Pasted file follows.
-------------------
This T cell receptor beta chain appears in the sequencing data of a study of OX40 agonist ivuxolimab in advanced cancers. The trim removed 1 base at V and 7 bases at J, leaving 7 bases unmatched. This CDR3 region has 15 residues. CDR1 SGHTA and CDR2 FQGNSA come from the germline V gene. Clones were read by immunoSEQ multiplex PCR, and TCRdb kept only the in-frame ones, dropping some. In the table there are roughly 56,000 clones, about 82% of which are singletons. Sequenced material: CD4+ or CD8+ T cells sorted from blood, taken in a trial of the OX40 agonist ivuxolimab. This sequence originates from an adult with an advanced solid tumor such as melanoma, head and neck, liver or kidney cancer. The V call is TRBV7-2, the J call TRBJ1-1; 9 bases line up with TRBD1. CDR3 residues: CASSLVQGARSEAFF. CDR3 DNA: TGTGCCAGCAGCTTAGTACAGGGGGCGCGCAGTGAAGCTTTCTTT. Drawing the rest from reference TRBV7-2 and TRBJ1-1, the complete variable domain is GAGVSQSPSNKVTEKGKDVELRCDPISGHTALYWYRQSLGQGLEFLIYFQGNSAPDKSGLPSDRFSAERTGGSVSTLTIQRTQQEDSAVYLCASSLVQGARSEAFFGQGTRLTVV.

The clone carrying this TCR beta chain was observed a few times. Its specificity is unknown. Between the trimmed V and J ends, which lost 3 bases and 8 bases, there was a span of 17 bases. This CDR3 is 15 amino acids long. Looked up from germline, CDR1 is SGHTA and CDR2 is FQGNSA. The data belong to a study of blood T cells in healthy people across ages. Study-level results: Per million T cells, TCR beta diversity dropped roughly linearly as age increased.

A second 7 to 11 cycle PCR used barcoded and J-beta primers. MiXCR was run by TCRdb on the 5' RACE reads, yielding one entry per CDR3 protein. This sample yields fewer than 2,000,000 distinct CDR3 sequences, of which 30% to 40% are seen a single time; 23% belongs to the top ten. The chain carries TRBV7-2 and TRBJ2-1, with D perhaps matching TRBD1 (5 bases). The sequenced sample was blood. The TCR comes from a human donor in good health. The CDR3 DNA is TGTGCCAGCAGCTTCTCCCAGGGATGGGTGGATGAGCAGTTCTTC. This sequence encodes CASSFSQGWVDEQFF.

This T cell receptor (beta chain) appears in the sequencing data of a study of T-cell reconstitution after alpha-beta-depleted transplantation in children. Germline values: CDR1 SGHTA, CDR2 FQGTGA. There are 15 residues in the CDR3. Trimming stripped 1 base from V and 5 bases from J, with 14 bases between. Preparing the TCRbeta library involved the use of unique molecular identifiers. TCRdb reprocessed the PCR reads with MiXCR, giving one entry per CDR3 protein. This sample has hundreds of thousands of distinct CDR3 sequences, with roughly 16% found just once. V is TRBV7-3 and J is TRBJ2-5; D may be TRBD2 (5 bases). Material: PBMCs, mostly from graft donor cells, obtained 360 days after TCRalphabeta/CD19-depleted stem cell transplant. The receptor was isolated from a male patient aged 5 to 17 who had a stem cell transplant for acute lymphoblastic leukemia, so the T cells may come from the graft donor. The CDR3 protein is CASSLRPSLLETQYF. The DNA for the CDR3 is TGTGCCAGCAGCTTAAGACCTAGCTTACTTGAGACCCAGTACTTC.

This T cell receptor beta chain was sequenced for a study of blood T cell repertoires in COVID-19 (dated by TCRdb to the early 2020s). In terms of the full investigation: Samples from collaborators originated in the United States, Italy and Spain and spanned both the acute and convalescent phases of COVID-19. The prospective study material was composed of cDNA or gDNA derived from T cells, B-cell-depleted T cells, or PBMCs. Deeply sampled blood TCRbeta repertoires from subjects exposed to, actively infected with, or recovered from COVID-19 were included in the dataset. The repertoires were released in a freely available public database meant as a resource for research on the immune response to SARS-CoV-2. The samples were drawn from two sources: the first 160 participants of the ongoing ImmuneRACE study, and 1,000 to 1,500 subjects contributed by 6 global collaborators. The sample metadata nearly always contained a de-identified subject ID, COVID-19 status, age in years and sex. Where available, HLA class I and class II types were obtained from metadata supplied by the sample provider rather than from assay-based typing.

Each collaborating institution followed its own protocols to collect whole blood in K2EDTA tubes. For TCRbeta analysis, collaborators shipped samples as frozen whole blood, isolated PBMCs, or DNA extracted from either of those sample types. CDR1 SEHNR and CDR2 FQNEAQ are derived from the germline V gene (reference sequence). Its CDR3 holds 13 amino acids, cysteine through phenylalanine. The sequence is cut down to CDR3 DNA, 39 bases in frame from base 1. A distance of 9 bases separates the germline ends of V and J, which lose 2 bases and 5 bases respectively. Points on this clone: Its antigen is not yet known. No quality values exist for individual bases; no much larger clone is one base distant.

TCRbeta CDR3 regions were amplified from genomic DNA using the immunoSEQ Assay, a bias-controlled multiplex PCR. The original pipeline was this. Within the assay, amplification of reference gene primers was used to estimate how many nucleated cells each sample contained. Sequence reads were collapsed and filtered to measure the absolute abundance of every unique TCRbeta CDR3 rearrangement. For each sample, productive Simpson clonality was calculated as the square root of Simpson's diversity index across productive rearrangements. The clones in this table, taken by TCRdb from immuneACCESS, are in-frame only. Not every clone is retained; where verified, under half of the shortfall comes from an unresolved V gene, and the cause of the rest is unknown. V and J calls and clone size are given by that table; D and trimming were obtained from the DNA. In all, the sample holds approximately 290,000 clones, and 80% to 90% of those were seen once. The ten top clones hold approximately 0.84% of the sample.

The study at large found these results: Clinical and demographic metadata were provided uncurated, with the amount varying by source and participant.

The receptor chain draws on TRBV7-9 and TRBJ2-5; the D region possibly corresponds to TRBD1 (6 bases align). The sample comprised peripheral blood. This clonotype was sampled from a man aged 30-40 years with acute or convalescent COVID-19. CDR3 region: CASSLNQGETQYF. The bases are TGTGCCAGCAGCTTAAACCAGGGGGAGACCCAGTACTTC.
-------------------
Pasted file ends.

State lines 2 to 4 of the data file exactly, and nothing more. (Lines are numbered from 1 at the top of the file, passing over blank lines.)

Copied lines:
The clone carrying this TCR beta chain was observed a few times. Its specificity is unknown. Between the trimmed V and J ends, which lost 3 bases and 8 bases, there was a span of 17 bases. This CDR3 is 15 amino acids long. Looked up from germline, CDR1 is SGHTA and CDR2 is FQGNSA. The data belong to a study of blood T cells in healthy people across ages. Study-level results: Per million T cells, TCR beta diversity dropped roughly linearly as age increased.

A second 7 to 11 cycle PCR used barcoded and J-beta primers. MiXCR was run by TCRdb on the 5' RACE reads, yielding one entry per CDR3 protein. This sample yields fewer than 2,000,000 distinct CDR3 sequences, of which 30% to 40% are seen a single time; 23% belongs to the top ten. The chain carries TRBV7-2 and TRBJ2-1, with D perhaps matching TRBD1 (5 bases). The sequenced sample was blood. The TCR comes from a human donor in good health. The CDR3 DNA is TGTGCCAGCAGCTTCTCCCAGGGATGGGTGGATGAGCAGTTCTTC. This sequence encodes CASSFSQGWVDEQFF.

This T cell receptor (beta chain) appears in the sequencing data of a study of T-cell reconstitution after alpha-beta-depleted transplantation in children. Germline values: CDR1 SGHTA, CDR2 FQGTGA. There are 15 residues in the CDR3. Trimming stripped 1 base from V and 5 bases from J, with 14 bases between. Preparing the TCRbeta library involved the use of unique molecular identifiers. TCRdb reprocessed the PCR reads with MiXCR, giving one entry per CDR3 protein. This sample has hundreds of thousands of distinct CDR3 sequences, with roughly 16% found just once. V is TRBV7-3 and J is TRBJ2-5; D may be TRBD2 (5 bases). Material: PBMCs, mostly from graft donor cells, obtained 360 days after TCRalphabeta/CD19-depleted stem cell transplant. The receptor was isolated from a male patient aged 5 to 17 who had a stem cell transplant for acute lymphoblastic leukemia, so the T cells may come from the graft donor. The CDR3 protein is CASSLRPSLLETQYF. The DNA for the CDR3 is TGTGCCAGCAGCTTAAGACCTAGCTTACTTGAGACCCAGTACTTC.